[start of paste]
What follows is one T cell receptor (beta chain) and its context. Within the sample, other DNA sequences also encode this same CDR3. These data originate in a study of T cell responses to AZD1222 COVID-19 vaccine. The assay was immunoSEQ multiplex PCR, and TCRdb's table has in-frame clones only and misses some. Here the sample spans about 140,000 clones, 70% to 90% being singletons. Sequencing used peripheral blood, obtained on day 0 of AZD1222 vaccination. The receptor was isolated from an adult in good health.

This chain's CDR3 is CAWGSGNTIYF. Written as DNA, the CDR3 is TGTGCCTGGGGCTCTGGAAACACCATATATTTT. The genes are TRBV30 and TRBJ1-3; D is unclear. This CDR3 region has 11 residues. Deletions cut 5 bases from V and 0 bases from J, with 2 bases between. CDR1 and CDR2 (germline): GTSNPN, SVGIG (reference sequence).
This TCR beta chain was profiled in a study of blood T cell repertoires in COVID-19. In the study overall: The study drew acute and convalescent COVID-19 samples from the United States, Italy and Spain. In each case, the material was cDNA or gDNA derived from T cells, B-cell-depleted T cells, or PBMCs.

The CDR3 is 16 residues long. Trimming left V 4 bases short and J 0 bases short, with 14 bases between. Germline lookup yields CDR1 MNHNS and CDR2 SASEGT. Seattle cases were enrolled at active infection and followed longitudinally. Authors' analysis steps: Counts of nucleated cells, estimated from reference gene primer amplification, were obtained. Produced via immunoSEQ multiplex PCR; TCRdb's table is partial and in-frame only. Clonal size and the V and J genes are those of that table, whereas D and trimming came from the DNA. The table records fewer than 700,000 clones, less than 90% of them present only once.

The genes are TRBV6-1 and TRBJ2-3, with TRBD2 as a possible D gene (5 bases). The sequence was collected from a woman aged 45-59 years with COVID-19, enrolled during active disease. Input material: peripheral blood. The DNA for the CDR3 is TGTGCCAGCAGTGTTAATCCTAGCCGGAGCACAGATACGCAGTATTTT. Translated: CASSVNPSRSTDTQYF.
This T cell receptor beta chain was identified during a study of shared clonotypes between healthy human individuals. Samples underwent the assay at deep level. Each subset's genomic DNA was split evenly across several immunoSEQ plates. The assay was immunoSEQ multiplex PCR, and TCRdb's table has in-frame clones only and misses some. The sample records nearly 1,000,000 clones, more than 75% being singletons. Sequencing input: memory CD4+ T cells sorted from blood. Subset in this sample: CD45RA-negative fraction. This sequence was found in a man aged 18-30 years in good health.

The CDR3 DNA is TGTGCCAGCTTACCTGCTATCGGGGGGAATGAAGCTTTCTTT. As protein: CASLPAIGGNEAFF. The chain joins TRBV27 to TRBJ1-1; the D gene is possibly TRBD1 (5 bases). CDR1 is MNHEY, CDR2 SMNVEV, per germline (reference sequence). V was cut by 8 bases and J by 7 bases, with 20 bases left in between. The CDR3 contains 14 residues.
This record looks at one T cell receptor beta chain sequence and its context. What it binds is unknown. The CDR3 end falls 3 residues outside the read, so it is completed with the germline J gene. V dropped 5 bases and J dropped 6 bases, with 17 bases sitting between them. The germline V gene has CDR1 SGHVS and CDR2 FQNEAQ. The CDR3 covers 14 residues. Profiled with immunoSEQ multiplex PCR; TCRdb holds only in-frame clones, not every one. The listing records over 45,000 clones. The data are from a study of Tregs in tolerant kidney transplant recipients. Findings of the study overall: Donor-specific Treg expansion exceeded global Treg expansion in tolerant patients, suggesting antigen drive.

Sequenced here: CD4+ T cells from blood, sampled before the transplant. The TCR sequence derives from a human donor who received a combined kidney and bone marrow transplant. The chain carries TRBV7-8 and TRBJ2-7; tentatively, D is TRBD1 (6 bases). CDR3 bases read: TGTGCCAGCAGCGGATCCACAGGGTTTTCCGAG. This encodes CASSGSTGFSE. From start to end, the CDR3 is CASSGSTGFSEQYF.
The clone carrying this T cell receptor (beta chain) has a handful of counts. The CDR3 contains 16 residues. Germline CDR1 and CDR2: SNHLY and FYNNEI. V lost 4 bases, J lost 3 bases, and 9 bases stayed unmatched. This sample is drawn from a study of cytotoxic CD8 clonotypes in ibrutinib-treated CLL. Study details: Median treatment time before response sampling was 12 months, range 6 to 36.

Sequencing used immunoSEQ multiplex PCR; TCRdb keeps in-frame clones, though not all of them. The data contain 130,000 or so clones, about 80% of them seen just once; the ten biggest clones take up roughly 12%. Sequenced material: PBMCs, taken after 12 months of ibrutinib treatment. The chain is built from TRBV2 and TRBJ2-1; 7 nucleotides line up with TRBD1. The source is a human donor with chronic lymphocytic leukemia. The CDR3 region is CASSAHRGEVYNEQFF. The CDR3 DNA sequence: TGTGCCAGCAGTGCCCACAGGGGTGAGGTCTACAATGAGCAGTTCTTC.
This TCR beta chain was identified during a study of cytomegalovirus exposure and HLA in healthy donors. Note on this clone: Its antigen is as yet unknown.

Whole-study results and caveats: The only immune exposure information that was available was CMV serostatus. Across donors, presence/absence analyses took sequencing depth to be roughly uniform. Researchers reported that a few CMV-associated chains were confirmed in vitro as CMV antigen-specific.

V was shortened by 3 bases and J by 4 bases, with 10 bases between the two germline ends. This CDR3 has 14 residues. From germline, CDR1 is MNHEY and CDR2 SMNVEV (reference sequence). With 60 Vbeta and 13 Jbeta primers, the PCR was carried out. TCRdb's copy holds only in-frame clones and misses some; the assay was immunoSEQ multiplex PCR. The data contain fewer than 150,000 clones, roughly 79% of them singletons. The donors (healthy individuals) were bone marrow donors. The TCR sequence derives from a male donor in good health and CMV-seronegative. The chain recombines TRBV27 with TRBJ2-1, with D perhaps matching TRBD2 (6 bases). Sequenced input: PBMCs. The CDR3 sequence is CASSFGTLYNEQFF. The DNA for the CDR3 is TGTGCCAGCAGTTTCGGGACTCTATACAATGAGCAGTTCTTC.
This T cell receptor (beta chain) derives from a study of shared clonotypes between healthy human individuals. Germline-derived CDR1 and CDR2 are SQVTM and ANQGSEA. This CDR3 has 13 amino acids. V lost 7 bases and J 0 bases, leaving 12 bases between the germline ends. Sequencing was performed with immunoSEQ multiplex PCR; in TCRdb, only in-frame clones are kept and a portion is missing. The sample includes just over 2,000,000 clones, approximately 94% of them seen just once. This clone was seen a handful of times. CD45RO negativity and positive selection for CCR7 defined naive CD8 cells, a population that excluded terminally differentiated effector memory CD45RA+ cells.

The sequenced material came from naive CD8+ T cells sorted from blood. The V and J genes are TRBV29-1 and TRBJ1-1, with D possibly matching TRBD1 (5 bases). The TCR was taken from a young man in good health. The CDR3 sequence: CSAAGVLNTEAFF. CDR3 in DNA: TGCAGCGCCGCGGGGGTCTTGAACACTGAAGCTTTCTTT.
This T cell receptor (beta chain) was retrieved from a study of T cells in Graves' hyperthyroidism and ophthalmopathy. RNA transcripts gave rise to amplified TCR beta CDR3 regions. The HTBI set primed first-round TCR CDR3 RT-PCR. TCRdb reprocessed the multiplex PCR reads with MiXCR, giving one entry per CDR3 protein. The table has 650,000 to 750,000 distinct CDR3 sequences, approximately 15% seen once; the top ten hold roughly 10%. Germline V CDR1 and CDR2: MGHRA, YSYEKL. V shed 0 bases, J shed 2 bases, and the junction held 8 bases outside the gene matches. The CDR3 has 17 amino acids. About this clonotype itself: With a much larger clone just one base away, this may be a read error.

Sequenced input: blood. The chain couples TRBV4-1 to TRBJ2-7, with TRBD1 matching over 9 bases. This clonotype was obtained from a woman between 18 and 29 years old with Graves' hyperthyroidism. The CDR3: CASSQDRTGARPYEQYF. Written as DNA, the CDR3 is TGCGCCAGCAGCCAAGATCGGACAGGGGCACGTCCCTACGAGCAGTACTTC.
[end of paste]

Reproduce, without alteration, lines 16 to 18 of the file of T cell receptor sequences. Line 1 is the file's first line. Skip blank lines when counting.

The sequenced material came from naive CD8+ T cells sorted from blood. The V and J genes are TRBV29-1 and TRBJ1-1, with D possibly matching TRBD1 (5 bases). The TCR was taken from a young man in good health. The CDR3 sequence: CSAAGVLNTEAFF. CDR3 in DNA: TGCAGCGCCGCGGGGGTCTTGAACACTGAAGCTTTCTTT.
This T cell receptor (beta chain) was retrieved from a study of T cells in Graves' hyperthyroidism and ophthalmopathy. RNA transcripts gave rise to amplified TCR beta CDR3 regions. The HTBI set primed first-round TCR CDR3 RT-PCR. TCRdb reprocessed the multiplex PCR reads with MiXCR, giving one entry per CDR3 protein. The table has 650,000 to 750,000 distinct CDR3 sequences, approximately 15% seen once; the top ten hold roughly 10%. Germline V CDR1 and CDR2: MGHRA, YSYEKL. V shed 0 bases, J shed 2 bases, and the junction held 8 bases outside the gene matches. The CDR3 has 17 amino acids. About this clonotype itself: With a much larger clone just one base away, this may be a read error.

Sequenced input: blood. The chain couples TRBV4-1 to TRBJ2-7, with TRBD1 matching over 9 bases. This clonotype was obtained from a woman between 18 and 29 years old with Graves' hyperthyroidism. The CDR3: CASSQDRTGARPYEQYF. Written as DNA, the CDR3 is TGCGCCAGCAGCCAAGATCGGACAGGGGCACGTCCCTACGAGCAGTACTTC.